Magnetic Compass Maintenance and Compensation
The magnetic compass is a simple instrument that does not require setting or a source of power. A minimum of maintenance is necessary, but the instrument is delicate and should be handled carefully during inspection. The following items are usually included in an inspection:
- The compass indicator should be checked for correct readings on various cardinal headings and recompensated if necessary.
- Moving parts of the compass should work easily.
- The compass bowl should be correctly suspended on an antivibration device and should not touch any part of the metal container.
- The compass bowl should be filled with liquid. The liquid should not contain any bubbles or have any discoloration.
- The scale should be readable and be well lit.
Compass magnetic deviation is caused by electromagnetic interference from ferrous materials and operating electrical components in the cockpit. Deviation can be reduced by swinging the compass and adjusting its compensating magnets. An example of how to perform this calibration process is given below. The results are recorded on a compass correction card which is placed near the compass in the cockpit. [Figure 10-139]
There are various ways to swing a compass. The following is meant as a representative method. Follow the aircraft manufacturer’s instructions for method and frequency of swinging the magnetic compass. This is usually accomplished at flight hour or calendar intervals. Compass calibration is also performed when a new electric component is added to the cockpit, such as a new radio. A complete list of conditions requiring a compass swing and procedure can be found in FAA Advisory Circular (AC) 43.13-1 (as revised), Chapter 12-37.
To swing a compass, a compass rose is required. Most airports have one painted on the tarmac in a low-traffic area where maintenance personnel can work. One can also be made with chalk and a good compass. The area where the compass rose is laid out should be far from any possible electromagnetic disturbances, including those underground, and should remain clear of any ferrous vehicles or large equipment while the procedure takes place. [Figure 10-140]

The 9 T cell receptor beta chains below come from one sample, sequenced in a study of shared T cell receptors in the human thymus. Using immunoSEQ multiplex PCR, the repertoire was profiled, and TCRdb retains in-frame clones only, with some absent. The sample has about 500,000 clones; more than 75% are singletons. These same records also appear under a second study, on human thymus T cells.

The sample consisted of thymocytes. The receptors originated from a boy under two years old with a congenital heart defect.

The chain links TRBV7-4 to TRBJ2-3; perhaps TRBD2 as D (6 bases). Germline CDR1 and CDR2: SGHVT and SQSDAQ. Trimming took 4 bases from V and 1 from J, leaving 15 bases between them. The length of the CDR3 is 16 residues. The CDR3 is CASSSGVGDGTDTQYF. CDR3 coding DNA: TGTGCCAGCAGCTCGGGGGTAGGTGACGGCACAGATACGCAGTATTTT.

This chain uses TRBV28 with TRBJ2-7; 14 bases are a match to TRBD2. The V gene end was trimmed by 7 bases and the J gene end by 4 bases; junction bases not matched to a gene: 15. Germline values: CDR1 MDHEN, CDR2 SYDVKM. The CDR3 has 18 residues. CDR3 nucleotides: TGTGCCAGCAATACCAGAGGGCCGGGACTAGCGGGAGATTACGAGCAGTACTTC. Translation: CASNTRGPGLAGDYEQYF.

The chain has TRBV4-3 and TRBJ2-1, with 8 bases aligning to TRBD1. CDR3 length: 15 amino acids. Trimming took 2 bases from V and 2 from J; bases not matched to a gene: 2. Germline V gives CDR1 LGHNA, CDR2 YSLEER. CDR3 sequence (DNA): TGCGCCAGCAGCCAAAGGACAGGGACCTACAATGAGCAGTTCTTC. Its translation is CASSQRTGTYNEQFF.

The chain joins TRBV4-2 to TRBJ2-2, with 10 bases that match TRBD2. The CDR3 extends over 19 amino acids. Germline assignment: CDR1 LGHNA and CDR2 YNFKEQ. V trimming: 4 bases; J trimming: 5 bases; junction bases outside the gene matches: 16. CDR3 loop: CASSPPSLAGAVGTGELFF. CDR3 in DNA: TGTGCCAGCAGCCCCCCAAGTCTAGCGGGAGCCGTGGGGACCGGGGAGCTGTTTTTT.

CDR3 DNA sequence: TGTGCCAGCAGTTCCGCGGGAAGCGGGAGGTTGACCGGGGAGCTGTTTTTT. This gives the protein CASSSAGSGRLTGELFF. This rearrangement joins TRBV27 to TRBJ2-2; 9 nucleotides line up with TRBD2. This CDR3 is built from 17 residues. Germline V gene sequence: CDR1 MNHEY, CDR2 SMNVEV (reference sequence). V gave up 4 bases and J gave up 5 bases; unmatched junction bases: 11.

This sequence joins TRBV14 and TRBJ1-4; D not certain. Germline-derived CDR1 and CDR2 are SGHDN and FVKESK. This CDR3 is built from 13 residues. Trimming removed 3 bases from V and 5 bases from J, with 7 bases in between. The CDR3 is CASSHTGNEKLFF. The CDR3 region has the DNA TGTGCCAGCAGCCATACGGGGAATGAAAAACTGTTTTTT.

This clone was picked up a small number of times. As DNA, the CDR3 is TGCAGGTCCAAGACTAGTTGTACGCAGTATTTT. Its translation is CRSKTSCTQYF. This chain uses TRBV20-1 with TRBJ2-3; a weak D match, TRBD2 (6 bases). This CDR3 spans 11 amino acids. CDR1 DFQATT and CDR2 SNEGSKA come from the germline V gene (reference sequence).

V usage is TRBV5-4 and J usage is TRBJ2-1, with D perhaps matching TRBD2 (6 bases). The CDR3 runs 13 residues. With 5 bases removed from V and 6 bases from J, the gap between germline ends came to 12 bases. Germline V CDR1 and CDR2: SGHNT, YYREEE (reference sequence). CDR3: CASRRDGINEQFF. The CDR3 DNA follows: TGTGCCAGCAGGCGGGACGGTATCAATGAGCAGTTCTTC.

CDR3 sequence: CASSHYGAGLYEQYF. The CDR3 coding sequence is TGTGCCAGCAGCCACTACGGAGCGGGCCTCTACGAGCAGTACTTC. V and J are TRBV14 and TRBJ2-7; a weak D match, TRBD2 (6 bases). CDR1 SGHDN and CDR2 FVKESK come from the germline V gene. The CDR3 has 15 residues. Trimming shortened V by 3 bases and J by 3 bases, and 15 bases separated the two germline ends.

The aircraft should be in level flight attitude for the compass swing procedure. Tail draggers need to have the aft end of the fuselage propped up, preferably with wood, aluminum, or some other nonferrous material. The aircraft interior and baggage compartments should be free from miscellaneous items that might interfere with the compass. All normal equipment should be on board and turned on to simulate a flight condition. The engine(s) should be running.
The basic idea when swinging a compass is to note the deviation along the north-south radial and the east-west radial. Then, adjust the compensating magnets of the compass to eliminate as much deviation as possible. Begin by centering or zeroing the compass’ compensating magnets with a non-ferrous screw driver. Align the longitudinal axis of the aircraft on the N-S radial facing north. Adjust the N-S compensating screw so the indication is 0°. Next, align the longitudinal axis of the aircraft on the E-W radial facing east. Adjust the E-W compensating screw so that the compass indicates 90°. Now, move the aircraft to be aligned with the N-S radial facing south. If the compass indicates 180°, there is no deviation while the aircraft is heading due north or due south. However, this is unlikely. Whatever the southfacing indication is, adjust the N-S compensating screw to eliminate half of the deviation from 180°. Continue around to face the aircraft west on the E-W radial, and use the E-W compensating screw to eliminate half of the west-facing deviation from 270°.
Once this is done, return the aircraft to alignment with the N-S radial facing north and record the indication. Up to 10° deviation is allowed. Align the aircraft with the radials every 30° around the compass rose and record each indication on the compass compensation card. Date and sign the card and place it in full view of the pilot near the compass in the cockpit.
Vacuum System Maintenance